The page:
A few years ago, magic was a huge theme in the sort of movies that we would cover for this site. Then, vampires became the big thing. Now, it looks like zombies have taken over. With ‘The Walking Dead’, ‘World War Z’, and the upcoming ‘Maggie’, we’ve seen many different takes on the horror genre staple as of late, but this weekend in select theaters, we get one that might be the most different of them all.

From ‘I Heart Huckabees’ writer Jeff Baena in his directorial debut, ‘Life After Beth’ follows Zach, a young guy who recently lost his girlfriend to a deadly snakebite. But shortly after her funeral, he notices Beth walking around the house when he visits her parents one day. From there, we watch as everyone slowly comes to realization that she is actually a zombie and she’s not the only one.

After seeing the trailer and reading the synopsis, I thought that we’d be getting a zom-rom-com in the vein of ‘Warm Bodies’, except maybe a little funnier considering that the cast featured some choice comedic stars such as Aubrey Plaza, Anna Kendrick, Molly Shannon, John C. Reilly, Cheryl Hines, and Paul Reiser. However, rather than laughing, I found myself feeling uncomfortable during moments that felt like they should have been funny. Without a doubt, there were a few laughs, specifically when Zach’s mom kept trying to set up Zach with a girl despite the traumatic events taking place, but it definitely didn’t really feel like the comedy that was advertised. Instead, it was more like a really indie and American attempt at ‘Shaun of the Dead’ without as many memorable moments. That’s not to say though that the cast was bad. There were fully committed performances from a star-studded cast, especially by Plaza and rising star Dane DeHaan, both of whom I am a huge fan of. It’s just that the story ended up being something completely unexpected.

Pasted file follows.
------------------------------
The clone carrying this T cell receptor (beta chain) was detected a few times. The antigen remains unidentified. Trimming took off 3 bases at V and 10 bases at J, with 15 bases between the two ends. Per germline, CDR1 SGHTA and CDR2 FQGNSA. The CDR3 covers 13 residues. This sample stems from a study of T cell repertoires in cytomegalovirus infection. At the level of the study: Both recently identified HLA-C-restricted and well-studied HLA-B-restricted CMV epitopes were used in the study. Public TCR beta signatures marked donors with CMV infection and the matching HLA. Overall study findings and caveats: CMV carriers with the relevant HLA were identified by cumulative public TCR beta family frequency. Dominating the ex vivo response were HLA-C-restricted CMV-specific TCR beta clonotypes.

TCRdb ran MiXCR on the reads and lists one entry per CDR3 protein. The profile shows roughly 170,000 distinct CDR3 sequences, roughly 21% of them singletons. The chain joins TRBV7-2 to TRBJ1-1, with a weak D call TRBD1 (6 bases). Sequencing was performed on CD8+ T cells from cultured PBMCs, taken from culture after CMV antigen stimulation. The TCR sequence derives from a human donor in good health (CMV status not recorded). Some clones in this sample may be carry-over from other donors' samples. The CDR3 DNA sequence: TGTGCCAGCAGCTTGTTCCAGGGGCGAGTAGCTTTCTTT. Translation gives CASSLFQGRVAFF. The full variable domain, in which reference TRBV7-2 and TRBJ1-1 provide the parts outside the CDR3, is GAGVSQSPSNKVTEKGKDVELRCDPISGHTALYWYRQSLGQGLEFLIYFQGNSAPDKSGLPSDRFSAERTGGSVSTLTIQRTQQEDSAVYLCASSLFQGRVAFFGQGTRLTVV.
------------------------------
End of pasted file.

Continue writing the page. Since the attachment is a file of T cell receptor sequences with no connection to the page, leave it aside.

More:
The thing that probably makes me so lukewarm on the film is that it lacked a purpose or a message, which also lead to a lack of connection to the characters. At a few different points, I thought that it would be about how people can be zombies in the metaphorical sense when it comes to their jobs or their relationships because they get stuck in repetitive rut. Then I thought that it could have been trying to say that one shouldn’t live in the past, but that theme got a little lost as well. It’s true that not every film needs to have a message, but those films usually feature extraordinary people doing remarkable things. This just didn’t have that for me.

Overall, ‘Life After Beth’ is a very unique take on zombies that we haven’t seen before, but it just didn’t stick with me after the credits started to roll. This could end up being one of those fun movies that you’d check out on Netflix because of the people in it, but don’t expect to get much beyond that. This movie would have probably worked out better as a sketch or a series of shorts, but to see this transition from person to full on zombie in this way might have been a little too much. I will admit, though, that I probably won’t hear smooth jazz the same way after watching this movie.

Final Score: